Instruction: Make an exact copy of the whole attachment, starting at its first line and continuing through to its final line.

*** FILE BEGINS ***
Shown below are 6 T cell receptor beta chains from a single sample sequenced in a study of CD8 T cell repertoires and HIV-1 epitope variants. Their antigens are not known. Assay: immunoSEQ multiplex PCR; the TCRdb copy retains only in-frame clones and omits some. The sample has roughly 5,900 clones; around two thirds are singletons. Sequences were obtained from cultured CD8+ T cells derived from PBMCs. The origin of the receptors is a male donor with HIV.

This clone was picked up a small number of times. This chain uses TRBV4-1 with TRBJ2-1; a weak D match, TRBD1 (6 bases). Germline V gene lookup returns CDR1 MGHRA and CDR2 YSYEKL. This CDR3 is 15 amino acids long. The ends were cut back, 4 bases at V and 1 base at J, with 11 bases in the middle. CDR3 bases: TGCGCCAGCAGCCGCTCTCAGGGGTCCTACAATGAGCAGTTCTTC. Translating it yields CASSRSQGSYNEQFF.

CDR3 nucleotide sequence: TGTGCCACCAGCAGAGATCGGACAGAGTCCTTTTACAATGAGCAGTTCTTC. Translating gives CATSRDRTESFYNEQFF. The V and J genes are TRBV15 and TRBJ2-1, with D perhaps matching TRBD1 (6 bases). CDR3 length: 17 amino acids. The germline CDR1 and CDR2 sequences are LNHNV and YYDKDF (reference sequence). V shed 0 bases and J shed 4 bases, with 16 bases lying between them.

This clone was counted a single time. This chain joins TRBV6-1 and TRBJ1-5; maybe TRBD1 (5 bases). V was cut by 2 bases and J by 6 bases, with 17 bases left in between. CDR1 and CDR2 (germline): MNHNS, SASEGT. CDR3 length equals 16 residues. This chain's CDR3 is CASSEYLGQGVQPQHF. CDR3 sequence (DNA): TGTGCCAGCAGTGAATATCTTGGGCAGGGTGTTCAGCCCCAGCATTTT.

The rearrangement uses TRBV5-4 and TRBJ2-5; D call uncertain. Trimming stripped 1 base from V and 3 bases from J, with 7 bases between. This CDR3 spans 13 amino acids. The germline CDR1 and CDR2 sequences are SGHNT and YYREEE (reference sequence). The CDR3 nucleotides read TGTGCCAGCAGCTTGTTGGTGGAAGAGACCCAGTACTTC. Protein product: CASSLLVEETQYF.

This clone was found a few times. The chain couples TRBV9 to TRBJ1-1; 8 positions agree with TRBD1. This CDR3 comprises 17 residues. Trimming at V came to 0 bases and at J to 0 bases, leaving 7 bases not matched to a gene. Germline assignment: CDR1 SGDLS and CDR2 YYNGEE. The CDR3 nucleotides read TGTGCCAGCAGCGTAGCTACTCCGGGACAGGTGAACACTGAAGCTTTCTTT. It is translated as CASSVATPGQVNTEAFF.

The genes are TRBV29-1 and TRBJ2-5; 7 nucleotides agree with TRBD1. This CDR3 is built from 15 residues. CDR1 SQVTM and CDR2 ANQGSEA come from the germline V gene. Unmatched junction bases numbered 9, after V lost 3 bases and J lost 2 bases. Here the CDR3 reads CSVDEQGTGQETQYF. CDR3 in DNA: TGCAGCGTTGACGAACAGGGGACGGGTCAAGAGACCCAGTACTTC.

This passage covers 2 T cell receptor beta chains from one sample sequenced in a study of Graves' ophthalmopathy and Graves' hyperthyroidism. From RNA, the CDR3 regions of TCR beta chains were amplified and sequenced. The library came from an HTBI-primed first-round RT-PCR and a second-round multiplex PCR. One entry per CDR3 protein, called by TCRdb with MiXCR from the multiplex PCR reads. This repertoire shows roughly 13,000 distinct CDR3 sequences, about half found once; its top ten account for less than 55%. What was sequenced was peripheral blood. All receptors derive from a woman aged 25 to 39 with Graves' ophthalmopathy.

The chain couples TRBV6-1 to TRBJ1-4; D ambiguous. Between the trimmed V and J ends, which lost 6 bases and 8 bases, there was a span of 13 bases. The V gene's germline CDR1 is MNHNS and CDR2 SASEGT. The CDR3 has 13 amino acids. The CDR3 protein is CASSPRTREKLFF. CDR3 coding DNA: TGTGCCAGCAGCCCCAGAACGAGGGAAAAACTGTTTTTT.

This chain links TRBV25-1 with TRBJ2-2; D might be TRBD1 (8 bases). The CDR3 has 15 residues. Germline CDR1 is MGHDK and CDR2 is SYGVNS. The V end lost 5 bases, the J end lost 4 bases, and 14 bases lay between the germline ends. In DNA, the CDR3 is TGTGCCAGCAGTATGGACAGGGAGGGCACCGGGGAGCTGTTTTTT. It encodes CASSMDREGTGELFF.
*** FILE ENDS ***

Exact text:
Shown below are 6 T cell receptor beta chains from a single sample sequenced in a study of CD8 T cell repertoires and HIV-1 epitope variants. Their antigens are not known. Assay: immunoSEQ multiplex PCR; the TCRdb copy retains only in-frame clones and omits some. The sample has roughly 5,900 clones; around two thirds are singletons. Sequences were obtained from cultured CD8+ T cells derived from PBMCs. The origin of the receptors is a male donor with HIV.

This clone was picked up a small number of times. This chain uses TRBV4-1 with TRBJ2-1; a weak D match, TRBD1 (6 bases). Germline V gene lookup returns CDR1 MGHRA and CDR2 YSYEKL. This CDR3 is 15 amino acids long. The ends were cut back, 4 bases at V and 1 base at J, with 11 bases in the middle. CDR3 bases: TGCGCCAGCAGCCGCTCTCAGGGGTCCTACAATGAGCAGTTCTTC. Translating it yields CASSRSQGSYNEQFF.

CDR3 nucleotide sequence: TGTGCCACCAGCAGAGATCGGACAGAGTCCTTTTACAATGAGCAGTTCTTC. Translating gives CATSRDRTESFYNEQFF. The V and J genes are TRBV15 and TRBJ2-1, with D perhaps matching TRBD1 (6 bases). CDR3 length: 17 amino acids. The germline CDR1 and CDR2 sequences are LNHNV and YYDKDF (reference sequence). V shed 0 bases and J shed 4 bases, with 16 bases lying between them.

This clone was counted a single time. This chain joins TRBV6-1 and TRBJ1-5; maybe TRBD1 (5 bases). V was cut by 2 bases and J by 6 bases, with 17 bases left in between. CDR1 and CDR2 (germline): MNHNS, SASEGT. CDR3 length equals 16 residues. This chain's CDR3 is CASSEYLGQGVQPQHF. CDR3 sequence (DNA): TGTGCCAGCAGTGAATATCTTGGGCAGGGTGTTCAGCCCCAGCATTTT.

The rearrangement uses TRBV5-4 and TRBJ2-5; D call uncertain. Trimming stripped 1 base from V and 3 bases from J, with 7 bases between. This CDR3 spans 13 amino acids. The germline CDR1 and CDR2 sequences are SGHNT and YYREEE (reference sequence). The CDR3 nucleotides read TGTGCCAGCAGCTTGTTGGTGGAAGAGACCCAGTACTTC. Protein product: CASSLLVEETQYF.

This clone was found a few times. The chain couples TRBV9 to TRBJ1-1; 8 positions agree with TRBD1. This CDR3 comprises 17 residues. Trimming at V came to 0 bases and at J to 0 bases, leaving 7 bases not matched to a gene. Germline assignment: CDR1 SGDLS and CDR2 YYNGEE. The CDR3 nucleotides read TGTGCCAGCAGCGTAGCTACTCCGGGACAGGTGAACACTGAAGCTTTCTTT. It is translated as CASSVATPGQVNTEAFF.

The genes are TRBV29-1 and TRBJ2-5; 7 nucleotides agree with TRBD1. This CDR3 is built from 15 residues. CDR1 SQVTM and CDR2 ANQGSEA come from the germline V gene. Unmatched junction bases numbered 9, after V lost 3 bases and J lost 2 bases. Here the CDR3 reads CSVDEQGTGQETQYF. CDR3 in DNA: TGCAGCGTTGACGAACAGGGGACGGGTCAAGAGACCCAGTACTTC.

This passage covers 2 T cell receptor beta chains from one sample sequenced in a study of Graves' ophthalmopathy and Graves' hyperthyroidism. From RNA, the CDR3 regions of TCR beta chains were amplified and sequenced. The library came from an HTBI-primed first-round RT-PCR and a second-round multiplex PCR. One entry per CDR3 protein, called by TCRdb with MiXCR from the multiplex PCR reads. This repertoire shows roughly 13,000 distinct CDR3 sequences, about half found once; its top ten account for less than 55%. What was sequenced was peripheral blood. All receptors derive from a woman aged 25 to 39 with Graves' ophthalmopathy.

The chain couples TRBV6-1 to TRBJ1-4; D ambiguous. Between the trimmed V and J ends, which lost 6 bases and 8 bases, there was a span of 13 bases. The V gene's germline CDR1 is MNHNS and CDR2 SASEGT. The CDR3 has 13 amino acids. The CDR3 protein is CASSPRTREKLFF. CDR3 coding DNA: TGTGCCAGCAGCCCCAGAACGAGGGAAAAACTGTTTTTT.

This chain links TRBV25-1 with TRBJ2-2; D might be TRBD1 (8 bases). The CDR3 has 15 residues. Germline CDR1 is MGHDK and CDR2 is SYGVNS. The V end lost 5 bases, the J end lost 4 bases, and 14 bases lay between the germline ends. In DNA, the CDR3 is TGTGCCAGCAGTATGGACAGGGAGGGCACCGGGGAGCTGTTTTTT. It encodes CASSMDREGTGELFF.